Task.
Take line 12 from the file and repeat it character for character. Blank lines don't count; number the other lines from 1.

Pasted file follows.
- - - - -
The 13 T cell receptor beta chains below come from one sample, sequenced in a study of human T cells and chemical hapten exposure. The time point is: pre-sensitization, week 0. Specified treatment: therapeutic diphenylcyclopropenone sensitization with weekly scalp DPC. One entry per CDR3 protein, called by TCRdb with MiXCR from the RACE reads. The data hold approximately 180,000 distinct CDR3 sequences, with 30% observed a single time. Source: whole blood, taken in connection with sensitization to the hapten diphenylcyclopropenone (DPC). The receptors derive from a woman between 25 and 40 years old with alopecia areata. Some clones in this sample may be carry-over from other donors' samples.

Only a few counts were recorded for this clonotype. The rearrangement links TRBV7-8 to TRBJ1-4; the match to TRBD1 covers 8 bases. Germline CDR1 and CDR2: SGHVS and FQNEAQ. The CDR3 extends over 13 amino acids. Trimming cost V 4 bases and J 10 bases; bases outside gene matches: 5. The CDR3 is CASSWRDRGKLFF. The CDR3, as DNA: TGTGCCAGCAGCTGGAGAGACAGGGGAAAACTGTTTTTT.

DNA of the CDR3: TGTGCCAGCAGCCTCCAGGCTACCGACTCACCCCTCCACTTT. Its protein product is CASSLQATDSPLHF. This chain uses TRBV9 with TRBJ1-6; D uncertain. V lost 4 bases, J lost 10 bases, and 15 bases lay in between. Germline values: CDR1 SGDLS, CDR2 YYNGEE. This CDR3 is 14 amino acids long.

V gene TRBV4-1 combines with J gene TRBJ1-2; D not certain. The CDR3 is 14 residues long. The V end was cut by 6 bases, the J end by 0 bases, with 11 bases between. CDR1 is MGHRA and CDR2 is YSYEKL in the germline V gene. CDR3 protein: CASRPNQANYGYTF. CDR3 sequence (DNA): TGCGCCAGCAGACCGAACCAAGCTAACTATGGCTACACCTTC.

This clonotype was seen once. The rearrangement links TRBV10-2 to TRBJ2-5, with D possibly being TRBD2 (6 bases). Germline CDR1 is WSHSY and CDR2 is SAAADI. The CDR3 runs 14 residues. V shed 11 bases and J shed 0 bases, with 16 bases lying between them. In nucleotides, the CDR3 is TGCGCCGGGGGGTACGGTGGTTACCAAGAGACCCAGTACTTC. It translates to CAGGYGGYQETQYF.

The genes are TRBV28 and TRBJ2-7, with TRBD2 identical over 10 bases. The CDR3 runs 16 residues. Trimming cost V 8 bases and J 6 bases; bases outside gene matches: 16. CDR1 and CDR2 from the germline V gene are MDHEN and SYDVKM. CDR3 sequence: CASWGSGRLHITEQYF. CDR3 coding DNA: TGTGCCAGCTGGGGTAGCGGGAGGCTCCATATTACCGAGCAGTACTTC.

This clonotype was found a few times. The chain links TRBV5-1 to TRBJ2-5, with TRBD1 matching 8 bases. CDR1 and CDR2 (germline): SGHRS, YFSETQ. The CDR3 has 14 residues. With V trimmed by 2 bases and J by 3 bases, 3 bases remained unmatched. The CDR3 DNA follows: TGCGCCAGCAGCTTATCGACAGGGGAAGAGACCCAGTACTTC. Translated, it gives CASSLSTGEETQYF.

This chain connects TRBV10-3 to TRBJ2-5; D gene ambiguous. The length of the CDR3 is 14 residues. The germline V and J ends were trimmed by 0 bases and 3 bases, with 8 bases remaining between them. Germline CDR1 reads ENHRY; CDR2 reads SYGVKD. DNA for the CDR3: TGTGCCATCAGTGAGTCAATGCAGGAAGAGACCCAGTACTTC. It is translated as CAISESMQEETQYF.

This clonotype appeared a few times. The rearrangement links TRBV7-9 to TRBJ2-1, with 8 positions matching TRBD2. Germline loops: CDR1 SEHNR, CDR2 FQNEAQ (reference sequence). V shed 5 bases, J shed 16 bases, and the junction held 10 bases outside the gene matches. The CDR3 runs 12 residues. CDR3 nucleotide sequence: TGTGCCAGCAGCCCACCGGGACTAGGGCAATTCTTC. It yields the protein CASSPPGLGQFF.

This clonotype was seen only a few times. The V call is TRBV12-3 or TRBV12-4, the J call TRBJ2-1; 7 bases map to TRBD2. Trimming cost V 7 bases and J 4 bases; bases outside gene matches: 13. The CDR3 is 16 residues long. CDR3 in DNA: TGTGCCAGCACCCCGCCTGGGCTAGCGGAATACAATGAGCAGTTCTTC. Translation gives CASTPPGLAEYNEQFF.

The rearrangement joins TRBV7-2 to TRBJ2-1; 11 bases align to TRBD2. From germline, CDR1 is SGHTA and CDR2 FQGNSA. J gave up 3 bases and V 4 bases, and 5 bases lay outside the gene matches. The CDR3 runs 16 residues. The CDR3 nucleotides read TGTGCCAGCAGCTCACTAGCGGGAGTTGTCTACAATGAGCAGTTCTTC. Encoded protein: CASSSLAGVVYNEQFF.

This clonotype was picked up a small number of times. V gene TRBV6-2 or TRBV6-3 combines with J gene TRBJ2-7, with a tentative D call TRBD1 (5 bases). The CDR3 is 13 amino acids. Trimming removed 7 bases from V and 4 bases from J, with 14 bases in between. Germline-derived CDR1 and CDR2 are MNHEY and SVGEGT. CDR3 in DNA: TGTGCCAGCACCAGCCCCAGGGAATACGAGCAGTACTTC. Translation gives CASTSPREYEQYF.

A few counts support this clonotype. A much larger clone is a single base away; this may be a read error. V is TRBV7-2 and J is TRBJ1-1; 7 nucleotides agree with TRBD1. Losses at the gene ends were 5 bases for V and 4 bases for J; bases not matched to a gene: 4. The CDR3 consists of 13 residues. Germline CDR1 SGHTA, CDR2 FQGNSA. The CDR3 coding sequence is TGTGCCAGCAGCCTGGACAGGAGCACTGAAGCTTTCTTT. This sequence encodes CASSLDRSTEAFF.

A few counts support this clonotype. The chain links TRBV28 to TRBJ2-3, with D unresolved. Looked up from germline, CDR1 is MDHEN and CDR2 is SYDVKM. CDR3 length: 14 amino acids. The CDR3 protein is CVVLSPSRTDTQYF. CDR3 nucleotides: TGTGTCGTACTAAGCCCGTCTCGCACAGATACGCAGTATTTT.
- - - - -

This clonotype was picked up a small number of times. V gene TRBV6-2 or TRBV6-3 combines with J gene TRBJ2-7, with a tentative D call TRBD1 (5 bases). The CDR3 is 13 amino acids. Trimming removed 7 bases from V and 4 bases from J, with 14 bases in between. Germline-derived CDR1 and CDR2 are MNHEY and SVGEGT. CDR3 in DNA: TGTGCCAGCACCAGCCCCAGGGAATACGAGCAGTACTTC. Translation gives CASTSPREYEQYF.